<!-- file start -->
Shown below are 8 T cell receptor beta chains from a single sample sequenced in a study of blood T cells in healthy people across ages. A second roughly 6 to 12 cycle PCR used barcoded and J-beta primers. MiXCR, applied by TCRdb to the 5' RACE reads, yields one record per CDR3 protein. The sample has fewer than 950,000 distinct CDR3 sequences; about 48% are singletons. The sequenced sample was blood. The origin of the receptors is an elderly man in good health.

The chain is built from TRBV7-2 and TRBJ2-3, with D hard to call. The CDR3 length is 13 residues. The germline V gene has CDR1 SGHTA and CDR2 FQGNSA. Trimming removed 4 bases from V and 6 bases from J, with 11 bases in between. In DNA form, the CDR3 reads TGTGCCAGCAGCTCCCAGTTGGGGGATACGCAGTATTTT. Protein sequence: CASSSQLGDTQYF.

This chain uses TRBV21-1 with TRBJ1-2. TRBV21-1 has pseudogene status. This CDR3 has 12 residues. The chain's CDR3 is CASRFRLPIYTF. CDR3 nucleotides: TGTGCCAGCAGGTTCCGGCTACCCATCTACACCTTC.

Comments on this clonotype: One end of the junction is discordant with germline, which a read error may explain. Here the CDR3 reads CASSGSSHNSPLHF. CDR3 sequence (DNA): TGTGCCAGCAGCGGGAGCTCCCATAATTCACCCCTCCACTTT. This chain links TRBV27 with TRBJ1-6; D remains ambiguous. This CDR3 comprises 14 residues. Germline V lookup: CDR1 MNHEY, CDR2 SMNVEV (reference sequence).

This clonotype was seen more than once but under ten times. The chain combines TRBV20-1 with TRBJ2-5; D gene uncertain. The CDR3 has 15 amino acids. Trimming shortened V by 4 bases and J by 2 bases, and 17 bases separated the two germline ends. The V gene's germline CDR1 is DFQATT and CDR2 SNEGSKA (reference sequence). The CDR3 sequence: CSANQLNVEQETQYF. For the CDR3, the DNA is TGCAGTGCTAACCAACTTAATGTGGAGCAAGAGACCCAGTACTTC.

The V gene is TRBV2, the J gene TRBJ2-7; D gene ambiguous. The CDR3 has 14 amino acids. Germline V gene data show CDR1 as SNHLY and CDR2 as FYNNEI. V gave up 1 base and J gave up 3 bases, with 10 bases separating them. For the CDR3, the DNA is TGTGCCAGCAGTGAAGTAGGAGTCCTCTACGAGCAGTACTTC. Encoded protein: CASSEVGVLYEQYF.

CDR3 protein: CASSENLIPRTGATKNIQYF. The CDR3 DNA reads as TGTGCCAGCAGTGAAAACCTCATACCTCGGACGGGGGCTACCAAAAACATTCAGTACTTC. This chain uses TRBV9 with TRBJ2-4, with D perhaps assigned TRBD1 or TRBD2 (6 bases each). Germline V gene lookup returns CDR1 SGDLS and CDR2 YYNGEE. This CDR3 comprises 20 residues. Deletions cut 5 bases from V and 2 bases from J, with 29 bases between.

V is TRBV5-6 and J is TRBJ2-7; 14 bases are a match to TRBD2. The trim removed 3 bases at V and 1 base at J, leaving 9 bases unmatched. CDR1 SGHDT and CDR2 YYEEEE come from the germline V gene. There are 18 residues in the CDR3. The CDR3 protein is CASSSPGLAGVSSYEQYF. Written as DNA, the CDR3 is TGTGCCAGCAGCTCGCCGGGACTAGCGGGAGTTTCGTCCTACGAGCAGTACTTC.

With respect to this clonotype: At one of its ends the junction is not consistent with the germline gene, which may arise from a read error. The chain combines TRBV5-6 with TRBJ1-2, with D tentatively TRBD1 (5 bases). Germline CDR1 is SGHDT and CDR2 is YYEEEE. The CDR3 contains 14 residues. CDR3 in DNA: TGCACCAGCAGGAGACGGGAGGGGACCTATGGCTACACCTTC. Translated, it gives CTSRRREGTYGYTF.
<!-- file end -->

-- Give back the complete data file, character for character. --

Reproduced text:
Shown below are 8 T cell receptor beta chains from a single sample sequenced in a study of blood T cells in healthy people across ages. A second roughly 6 to 12 cycle PCR used barcoded and J-beta primers. MiXCR, applied by TCRdb to the 5' RACE reads, yields one record per CDR3 protein. The sample has fewer than 950,000 distinct CDR3 sequences; about 48% are singletons. The sequenced sample was blood. The origin of the receptors is an elderly man in good health.

The chain is built from TRBV7-2 and TRBJ2-3, with D hard to call. The CDR3 length is 13 residues. The germline V gene has CDR1 SGHTA and CDR2 FQGNSA. Trimming removed 4 bases from V and 6 bases from J, with 11 bases in between. In DNA form, the CDR3 reads TGTGCCAGCAGCTCCCAGTTGGGGGATACGCAGTATTTT. Protein sequence: CASSSQLGDTQYF.

This chain uses TRBV21-1 with TRBJ1-2. TRBV21-1 has pseudogene status. This CDR3 has 12 residues. The chain's CDR3 is CASRFRLPIYTF. CDR3 nucleotides: TGTGCCAGCAGGTTCCGGCTACCCATCTACACCTTC.

Comments on this clonotype: One end of the junction is discordant with germline, which a read error may explain. Here the CDR3 reads CASSGSSHNSPLHF. CDR3 sequence (DNA): TGTGCCAGCAGCGGGAGCTCCCATAATTCACCCCTCCACTTT. This chain links TRBV27 with TRBJ1-6; D remains ambiguous. This CDR3 comprises 14 residues. Germline V lookup: CDR1 MNHEY, CDR2 SMNVEV (reference sequence).

This clonotype was seen more than once but under ten times. The chain combines TRBV20-1 with TRBJ2-5; D gene uncertain. The CDR3 has 15 amino acids. Trimming shortened V by 4 bases and J by 2 bases, and 17 bases separated the two germline ends. The V gene's germline CDR1 is DFQATT and CDR2 SNEGSKA (reference sequence). The CDR3 sequence: CSANQLNVEQETQYF. For the CDR3, the DNA is TGCAGTGCTAACCAACTTAATGTGGAGCAAGAGACCCAGTACTTC.

The V gene is TRBV2, the J gene TRBJ2-7; D gene ambiguous. The CDR3 has 14 amino acids. Germline V gene data show CDR1 as SNHLY and CDR2 as FYNNEI. V gave up 1 base and J gave up 3 bases, with 10 bases separating them. For the CDR3, the DNA is TGTGCCAGCAGTGAAGTAGGAGTCCTCTACGAGCAGTACTTC. Encoded protein: CASSEVGVLYEQYF.

CDR3 protein: CASSENLIPRTGATKNIQYF. The CDR3 DNA reads as TGTGCCAGCAGTGAAAACCTCATACCTCGGACGGGGGCTACCAAAAACATTCAGTACTTC. This chain uses TRBV9 with TRBJ2-4, with D perhaps assigned TRBD1 or TRBD2 (6 bases each). Germline V gene lookup returns CDR1 SGDLS and CDR2 YYNGEE. This CDR3 comprises 20 residues. Deletions cut 5 bases from V and 2 bases from J, with 29 bases between.

V is TRBV5-6 and J is TRBJ2-7; 14 bases are a match to TRBD2. The trim removed 3 bases at V and 1 base at J, leaving 9 bases unmatched. CDR1 SGHDT and CDR2 YYEEEE come from the germline V gene. There are 18 residues in the CDR3. The CDR3 protein is CASSSPGLAGVSSYEQYF. Written as DNA, the CDR3 is TGTGCCAGCAGCTCGCCGGGACTAGCGGGAGTTTCGTCCTACGAGCAGTACTTC.

With respect to this clonotype: At one of its ends the junction is not consistent with the germline gene, which may arise from a read error. The chain combines TRBV5-6 with TRBJ1-2, with D tentatively TRBD1 (5 bases). Germline CDR1 is SGHDT and CDR2 is YYEEEE. The CDR3 contains 14 residues. CDR3 in DNA: TGCACCAGCAGGAGACGGGAGGGGACCTATGGCTACACCTTC. Translated, it gives CTSRRREGTYGYTF.